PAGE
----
How Communities of Living Organisms Colonize an Ecosystem
Ecological Succession Definition
1. What is ecological succession?
Ecological succession is the changing sequence of communities that live in an ecosystem during a given time period.
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2. What are pioneer species? What is the role of pioneer species?
Pioneer species are the first species that colonize places where there were previously no other living organisms, such as algae that colonize bare rocks. In general, pioneer species are autotrophs or maintain harmonious ecological interaction with autotrophic organisms(such as autotrophic bacteria, herbaceous plants, lichens).
A pioneer community is formed of species able to survive in hostile environments. The presence of these species modifies the microenvironment, generating changes in the abiotic and biotic factors of the ecosystem in formation. Therefore, they pave the way for other species to establish themselves at the location through the creation of new potential ecological niches.
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Primary and Secondary Ecological Succession
3. What is the difference between primary ecological succession and secondary ecological succession?
Primary ecological succession is the changing sequence of communities starting with the first biological occupation of a place where there were no living organisms previously. For example, the colonization and the following succession of communities on a bare rock is a case of primary ecological succession.
Secondary ecological succession is the changing sequence of communities starting with the substitution of a community by a new one in a given place. An example of this is the ecological succession of the invasion of plants and animals on an abandoned crop or land.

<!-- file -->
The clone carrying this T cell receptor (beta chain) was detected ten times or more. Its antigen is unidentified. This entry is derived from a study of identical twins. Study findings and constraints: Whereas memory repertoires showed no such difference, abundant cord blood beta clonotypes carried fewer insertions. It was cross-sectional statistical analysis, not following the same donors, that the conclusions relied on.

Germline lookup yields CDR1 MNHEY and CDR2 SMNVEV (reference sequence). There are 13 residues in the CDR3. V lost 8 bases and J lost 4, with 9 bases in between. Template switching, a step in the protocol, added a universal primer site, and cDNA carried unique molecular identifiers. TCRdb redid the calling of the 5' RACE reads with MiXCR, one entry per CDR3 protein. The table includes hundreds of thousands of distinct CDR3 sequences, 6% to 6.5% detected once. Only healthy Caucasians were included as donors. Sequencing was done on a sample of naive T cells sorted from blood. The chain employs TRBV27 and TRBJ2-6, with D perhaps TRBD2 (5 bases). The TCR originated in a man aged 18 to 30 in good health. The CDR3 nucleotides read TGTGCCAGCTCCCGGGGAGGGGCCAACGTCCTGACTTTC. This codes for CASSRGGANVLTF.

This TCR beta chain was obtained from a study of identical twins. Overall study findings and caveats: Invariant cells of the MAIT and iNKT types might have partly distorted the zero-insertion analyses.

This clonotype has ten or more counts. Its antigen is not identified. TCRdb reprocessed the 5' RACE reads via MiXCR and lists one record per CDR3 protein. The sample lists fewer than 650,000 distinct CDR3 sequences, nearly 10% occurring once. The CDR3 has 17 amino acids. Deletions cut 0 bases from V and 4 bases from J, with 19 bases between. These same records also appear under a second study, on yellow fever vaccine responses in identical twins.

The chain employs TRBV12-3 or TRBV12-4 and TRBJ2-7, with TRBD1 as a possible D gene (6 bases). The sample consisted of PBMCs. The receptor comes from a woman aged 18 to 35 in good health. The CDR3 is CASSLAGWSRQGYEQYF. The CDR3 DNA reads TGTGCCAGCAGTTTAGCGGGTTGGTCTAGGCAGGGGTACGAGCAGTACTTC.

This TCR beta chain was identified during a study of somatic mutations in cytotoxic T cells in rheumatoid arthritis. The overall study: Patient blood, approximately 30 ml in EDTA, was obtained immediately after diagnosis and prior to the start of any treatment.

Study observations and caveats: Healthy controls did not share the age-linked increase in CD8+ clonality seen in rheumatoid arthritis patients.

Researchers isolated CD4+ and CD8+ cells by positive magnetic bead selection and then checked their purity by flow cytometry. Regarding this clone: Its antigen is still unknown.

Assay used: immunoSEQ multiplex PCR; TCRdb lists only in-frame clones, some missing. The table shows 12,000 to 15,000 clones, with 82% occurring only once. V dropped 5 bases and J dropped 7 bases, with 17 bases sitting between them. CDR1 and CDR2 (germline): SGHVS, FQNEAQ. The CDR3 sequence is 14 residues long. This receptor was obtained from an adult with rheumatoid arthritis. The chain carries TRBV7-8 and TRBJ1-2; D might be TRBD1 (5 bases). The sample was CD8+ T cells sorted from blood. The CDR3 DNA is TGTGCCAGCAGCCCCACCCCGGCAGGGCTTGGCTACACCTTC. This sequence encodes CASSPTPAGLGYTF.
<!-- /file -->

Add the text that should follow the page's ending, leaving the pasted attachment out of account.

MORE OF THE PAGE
4. What is the climax stage of an ecological succession?
The climax stage is the stage of the ecological succession in which the community of an ecosystem becomes stable and does not undergo significant changes. In the climax community, practically all ecological niches are explored and greater biodiversity is possible. In this stage the biomass, the photosynthesis rate and cellular respiration reach their maximum levels and therefore net primary production (NPP = organic material made by the producers – organic material consumed in the cellular respiration of the producers) approaches zero. During the climax, the amount of oxygen released by photosynthesis is practically equal to the oxygen consumed by respiration. (This is one more reason why it is wrong to say that the Amazon Rainforest, an ecosystem at the climax stage, is “the lung” of the earth. Other reasons are: because lungs are not producers of oxygen; and because the algae and cyanobacteria of phytoplankton are the main producers of the molecular oxygen on the planet.)
The Dynamics of the Ecological Succession
5. How do biodiversity, the total number of living organisms and biomass vary during ecological succession?
Biodiversity, the number of living organisms and the biomass of an ecosystem tend to increase as the succession progresses and stabilize when the climax stage is reached.
During the initial stage of succession, the use of carbon dioxide and the fixation of carbon into the biomass are high, since the total number of living organism in the ecosystem is increasing. During the climax stage, the use of carbon dioxide by photosynthesis equals its production by cellular respiration and the fixation of carbon into the biomass approaches zero.
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